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Heartwarming Video Shows Teenage Artists Transforming Cairo’s Abu El Reesh Hospital

The video shows an army of volunteers, led by 18-year-old Amina Badawi, who joined forces to lighten up the room of one of Egypt's most emblematic children hospitals.

It was a hot Ramadan day when high-school student Amina Badawi set off to fill Abu El Reesh’s dimly-lit walls with vibrant cartoons. Together with 50 other students she gathered by word of mouth, she sparked a ‘colour revolution’ that entirely transformed four rooms at one of Cairo’s emblematic hospitals for children.

The initiative, which silently took place last June 25th, came to light yesterday after the stunning visuals of young Egyptians transforming the hospital’s spaces into works of art began flooding our Facebook feeds. “The campaign revolves around many things I stand for as a human being, such as spreading happiness and helping people who are in need in nonconventional ways. After a week of hard work, we managed to transform the hospital into something else - a place where the children will feel comfortable and at home,” says Youssef Ramzi, the videographer who turned action into stunning visuals.

Badawi, a 18-year-old artist who was still in high school, came up with the idea when one of her relatives pointed out the dire conditions at the children’s hospital. “My relative had suggested I painted a waiting room to brighten it up for the children. After seeing the reactions of the children and parents, I wanted to do it again so I told a lot of people from school and friends to join me in Ramadan, since it is the month where charitable acts are most popular,” she says.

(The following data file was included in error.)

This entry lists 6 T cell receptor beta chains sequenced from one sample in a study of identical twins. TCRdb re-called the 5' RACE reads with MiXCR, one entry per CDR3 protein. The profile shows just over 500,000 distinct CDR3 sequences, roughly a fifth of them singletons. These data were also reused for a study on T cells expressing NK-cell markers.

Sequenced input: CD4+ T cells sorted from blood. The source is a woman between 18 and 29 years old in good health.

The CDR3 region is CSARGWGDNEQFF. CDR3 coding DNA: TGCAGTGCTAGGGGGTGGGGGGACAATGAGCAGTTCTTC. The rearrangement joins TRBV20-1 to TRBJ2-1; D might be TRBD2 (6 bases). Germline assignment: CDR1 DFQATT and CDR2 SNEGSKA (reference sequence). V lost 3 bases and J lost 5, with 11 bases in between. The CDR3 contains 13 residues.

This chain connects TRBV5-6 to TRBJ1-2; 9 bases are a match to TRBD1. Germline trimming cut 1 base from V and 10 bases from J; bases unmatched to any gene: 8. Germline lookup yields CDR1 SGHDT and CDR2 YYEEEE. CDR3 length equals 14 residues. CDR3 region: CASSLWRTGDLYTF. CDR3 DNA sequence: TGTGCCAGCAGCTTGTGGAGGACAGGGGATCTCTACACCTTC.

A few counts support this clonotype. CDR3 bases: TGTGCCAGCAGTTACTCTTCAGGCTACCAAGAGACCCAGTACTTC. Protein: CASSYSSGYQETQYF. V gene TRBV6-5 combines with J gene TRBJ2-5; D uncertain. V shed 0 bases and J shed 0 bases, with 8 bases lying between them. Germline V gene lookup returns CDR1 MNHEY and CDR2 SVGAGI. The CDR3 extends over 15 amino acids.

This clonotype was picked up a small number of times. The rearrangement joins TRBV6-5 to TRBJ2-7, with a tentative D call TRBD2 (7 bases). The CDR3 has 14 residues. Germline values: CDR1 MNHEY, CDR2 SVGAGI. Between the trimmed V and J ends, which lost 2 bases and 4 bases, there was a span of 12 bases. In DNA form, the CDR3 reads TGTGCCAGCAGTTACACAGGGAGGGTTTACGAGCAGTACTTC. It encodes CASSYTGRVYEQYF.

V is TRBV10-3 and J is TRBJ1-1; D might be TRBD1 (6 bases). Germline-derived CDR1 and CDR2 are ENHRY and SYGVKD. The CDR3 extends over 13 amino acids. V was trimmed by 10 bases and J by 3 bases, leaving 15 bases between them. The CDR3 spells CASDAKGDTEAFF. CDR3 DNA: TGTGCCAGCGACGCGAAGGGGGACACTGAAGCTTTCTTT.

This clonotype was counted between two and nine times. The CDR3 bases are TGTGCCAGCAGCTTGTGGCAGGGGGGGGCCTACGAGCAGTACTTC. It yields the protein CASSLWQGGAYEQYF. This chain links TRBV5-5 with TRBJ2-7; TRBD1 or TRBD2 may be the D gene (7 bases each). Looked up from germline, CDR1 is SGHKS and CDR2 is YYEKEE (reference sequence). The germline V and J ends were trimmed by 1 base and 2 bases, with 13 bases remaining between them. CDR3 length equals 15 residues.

The Abu El Reesh hospital treats 900 patients per day and an estimated 25,000 every month, but most of them are treated on a bro bono basis, as the government contributes with only a fraction of the funds needed to meet the escalating demand, a CairoScene report revealed.

The young changemakers painted three waiting rooms with the themes under the sea, jungle, and local Egyptian cartoons, as well as the physiotherapy room, which was filled with famous cartoons exercising. “We also changed the ceiling of the scan room. Two of my friends who are very talented artists studying art in Europe, Malak Fahim and Mariam Rami, painted a realistic galaxy sky, to make the experience less stressful,” she tells CairoScene. “On the last day, we filled the main corridor with balloons and organised an interactive day where we put on music and helped the children fill the room with their hand prints, to make it their own.”

The young artist has just graduated from El Alsson High School and is now to go to university. “I will hopefully organise something similar next year, bigger and better. It doesn't have to be artistic if that will lead more people to participate; just seeing how many people were willing to do something and help once something was organised made me realise how much potential we have of making a difference,” she says.